An annular space 36 exists between the outer wall of the rotor 19 and the peripheral wall of the shell 10. Upper and lower diametrally disposed dividing walls 37 project inwardly from the peripheral wall 11 to engage the outer surface or wall 21 of the rotor 19, thereby dividing the annular space 36 into two annular passages 38 located on opposite sides of the dividing walls 37 Each arcuate passage 38 communicates with inlet and outlet ports 39 and 40 at the ends thereof and formed in the plates 33 and 34, and communicating respectively with passages 39 and 40' in the end plates 12 and 13.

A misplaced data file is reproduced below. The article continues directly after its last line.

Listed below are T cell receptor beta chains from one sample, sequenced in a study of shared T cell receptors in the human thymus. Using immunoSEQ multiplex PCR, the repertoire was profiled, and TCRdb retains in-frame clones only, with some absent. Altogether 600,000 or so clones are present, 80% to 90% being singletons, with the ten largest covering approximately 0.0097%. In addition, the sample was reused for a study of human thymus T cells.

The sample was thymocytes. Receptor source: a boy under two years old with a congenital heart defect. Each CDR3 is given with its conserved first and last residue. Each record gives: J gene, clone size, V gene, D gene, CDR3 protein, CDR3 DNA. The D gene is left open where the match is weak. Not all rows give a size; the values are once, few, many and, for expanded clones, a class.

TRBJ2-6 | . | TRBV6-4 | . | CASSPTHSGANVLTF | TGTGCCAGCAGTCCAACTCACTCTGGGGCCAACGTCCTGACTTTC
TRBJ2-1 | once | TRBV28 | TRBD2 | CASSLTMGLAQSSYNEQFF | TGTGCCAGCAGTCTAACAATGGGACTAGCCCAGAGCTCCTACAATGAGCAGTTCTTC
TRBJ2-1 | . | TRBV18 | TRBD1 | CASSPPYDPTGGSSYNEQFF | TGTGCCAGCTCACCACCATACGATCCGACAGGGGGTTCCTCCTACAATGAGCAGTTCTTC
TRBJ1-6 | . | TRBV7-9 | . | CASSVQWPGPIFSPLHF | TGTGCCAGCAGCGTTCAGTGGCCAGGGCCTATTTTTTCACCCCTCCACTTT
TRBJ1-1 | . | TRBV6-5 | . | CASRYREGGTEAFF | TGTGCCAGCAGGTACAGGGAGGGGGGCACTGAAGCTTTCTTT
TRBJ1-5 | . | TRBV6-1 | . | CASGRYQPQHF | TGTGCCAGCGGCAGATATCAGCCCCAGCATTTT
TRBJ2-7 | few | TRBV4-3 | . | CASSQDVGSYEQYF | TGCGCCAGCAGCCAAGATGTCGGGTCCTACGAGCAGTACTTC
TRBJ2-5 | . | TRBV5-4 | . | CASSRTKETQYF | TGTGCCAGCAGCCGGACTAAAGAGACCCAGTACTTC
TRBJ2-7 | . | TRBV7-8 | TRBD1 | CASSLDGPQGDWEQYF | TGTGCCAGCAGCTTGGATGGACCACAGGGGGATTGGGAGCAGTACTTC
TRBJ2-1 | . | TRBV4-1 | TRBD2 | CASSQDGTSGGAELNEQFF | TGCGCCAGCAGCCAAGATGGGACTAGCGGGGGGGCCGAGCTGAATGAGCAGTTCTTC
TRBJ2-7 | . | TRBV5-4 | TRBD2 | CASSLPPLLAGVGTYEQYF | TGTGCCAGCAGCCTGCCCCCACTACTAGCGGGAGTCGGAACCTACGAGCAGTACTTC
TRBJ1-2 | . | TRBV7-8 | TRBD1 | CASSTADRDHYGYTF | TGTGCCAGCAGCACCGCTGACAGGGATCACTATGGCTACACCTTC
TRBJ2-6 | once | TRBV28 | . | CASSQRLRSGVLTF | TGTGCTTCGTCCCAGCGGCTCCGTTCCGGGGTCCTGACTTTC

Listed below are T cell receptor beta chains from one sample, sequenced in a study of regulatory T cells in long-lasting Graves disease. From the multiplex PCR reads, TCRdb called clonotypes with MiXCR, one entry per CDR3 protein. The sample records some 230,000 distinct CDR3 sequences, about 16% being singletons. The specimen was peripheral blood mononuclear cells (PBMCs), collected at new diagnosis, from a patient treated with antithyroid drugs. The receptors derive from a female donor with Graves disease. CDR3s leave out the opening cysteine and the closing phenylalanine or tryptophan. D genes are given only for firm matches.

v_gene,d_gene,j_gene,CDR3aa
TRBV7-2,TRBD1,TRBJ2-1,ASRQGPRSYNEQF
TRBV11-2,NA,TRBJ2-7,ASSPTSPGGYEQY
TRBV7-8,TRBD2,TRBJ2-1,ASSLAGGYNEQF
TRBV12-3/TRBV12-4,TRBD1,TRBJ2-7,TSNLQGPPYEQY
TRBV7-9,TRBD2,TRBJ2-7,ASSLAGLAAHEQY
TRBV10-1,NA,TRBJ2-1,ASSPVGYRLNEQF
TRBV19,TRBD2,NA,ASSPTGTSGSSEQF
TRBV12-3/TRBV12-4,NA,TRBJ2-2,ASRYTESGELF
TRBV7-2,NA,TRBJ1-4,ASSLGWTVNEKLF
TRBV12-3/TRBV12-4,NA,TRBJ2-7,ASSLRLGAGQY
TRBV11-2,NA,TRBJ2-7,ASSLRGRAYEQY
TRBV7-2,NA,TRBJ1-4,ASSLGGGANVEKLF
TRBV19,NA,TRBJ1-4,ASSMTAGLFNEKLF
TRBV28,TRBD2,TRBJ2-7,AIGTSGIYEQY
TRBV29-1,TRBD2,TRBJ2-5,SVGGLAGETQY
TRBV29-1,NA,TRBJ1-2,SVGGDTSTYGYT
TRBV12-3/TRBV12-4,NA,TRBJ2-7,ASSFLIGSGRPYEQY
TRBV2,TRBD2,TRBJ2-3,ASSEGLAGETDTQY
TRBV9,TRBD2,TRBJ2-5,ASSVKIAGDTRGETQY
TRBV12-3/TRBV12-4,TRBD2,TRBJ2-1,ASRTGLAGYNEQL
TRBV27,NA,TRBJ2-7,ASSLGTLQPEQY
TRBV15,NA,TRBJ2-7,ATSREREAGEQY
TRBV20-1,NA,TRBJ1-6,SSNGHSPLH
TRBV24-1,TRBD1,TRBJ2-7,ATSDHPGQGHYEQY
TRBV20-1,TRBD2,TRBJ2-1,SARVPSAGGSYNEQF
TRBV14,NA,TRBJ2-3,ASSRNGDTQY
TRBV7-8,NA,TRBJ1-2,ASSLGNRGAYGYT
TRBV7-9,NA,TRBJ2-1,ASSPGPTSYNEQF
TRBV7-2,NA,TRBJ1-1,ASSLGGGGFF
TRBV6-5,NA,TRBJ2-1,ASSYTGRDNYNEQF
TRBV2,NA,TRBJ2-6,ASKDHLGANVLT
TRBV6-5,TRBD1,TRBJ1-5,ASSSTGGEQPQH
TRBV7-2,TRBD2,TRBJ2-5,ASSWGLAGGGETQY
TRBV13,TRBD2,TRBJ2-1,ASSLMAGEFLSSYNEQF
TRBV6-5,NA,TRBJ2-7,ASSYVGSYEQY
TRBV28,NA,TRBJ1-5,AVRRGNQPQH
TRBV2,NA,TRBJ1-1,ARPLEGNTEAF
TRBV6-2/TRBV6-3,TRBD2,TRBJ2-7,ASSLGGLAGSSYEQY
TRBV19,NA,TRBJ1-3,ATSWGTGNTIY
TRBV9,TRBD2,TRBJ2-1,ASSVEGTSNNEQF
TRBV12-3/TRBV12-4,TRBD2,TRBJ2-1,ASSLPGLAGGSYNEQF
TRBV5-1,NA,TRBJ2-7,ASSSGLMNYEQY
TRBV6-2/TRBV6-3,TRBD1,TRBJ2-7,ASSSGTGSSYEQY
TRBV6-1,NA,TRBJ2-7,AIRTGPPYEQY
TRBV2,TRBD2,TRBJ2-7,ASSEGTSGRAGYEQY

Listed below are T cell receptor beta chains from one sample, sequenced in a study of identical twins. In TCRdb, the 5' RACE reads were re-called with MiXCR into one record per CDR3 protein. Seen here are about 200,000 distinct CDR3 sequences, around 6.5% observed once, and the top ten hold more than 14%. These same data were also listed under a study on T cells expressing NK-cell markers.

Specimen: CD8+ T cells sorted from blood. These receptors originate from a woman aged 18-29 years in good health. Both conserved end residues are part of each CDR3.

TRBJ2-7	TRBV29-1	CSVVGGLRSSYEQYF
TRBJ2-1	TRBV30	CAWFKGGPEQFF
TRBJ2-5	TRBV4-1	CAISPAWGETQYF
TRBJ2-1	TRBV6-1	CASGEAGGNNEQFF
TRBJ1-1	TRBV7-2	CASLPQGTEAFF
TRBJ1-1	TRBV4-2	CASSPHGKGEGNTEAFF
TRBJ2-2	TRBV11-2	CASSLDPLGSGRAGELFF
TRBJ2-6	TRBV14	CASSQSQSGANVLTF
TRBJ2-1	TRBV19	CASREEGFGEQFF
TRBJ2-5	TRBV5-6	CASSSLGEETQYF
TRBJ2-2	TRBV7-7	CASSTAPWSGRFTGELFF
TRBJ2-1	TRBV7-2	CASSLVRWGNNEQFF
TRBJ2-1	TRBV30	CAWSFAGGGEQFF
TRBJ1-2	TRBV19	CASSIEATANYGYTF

Means are provided for moving the vanes 24 radially outwardly in the slots 23 so that the outer end portions of the vanes 24 will be in the path of flow of fluid through the passages 38 from the inlet ports 39 to the outlet ports 40, and then retracting the vanes 24 into the slots 23 so that the outer ends thereof will pass across the inner curved surfaces 41 of the dividing walls 37. For example, Fig. 2 shows a vane 24 in a position 24a wherein it is moving across the inner face of the dividing wall 37. Assuming that the rotor 19 is revolving in counterclockwise direction, the vane 24 will be moved through the positions 24b, 24c, 24d, and 24e. As the vane moves from the position 24a to the position 2412 it is moved radially outwardly, and its outer end face will come into engagement with the peripheral wall 11 at the rightward end of the inlet port 39. Thereafter, as the vane 24 moves through the positions 240 and 24d it will be held in engagement with the peripheral wall 11, and when the vane passes beyond'the. position 24d, moving in counterclockwise direction, it will be retracted. through the position Me and will pass under the upper dividing wall 37. Since the vanes 24 are in continuous engagement with the side faces 22 of the shell and the ends of the vanes 24 are in engagement with the inner face 15 of the peripheral wall 11, there can be substantially no leakage past the vanes 24 and they will be positively moved along the arcuate passages 38 by the flows of fluid, such: as a light transmission oil, for example, through the passages 38 from the inlet ports 39 to the outlet ports 40-,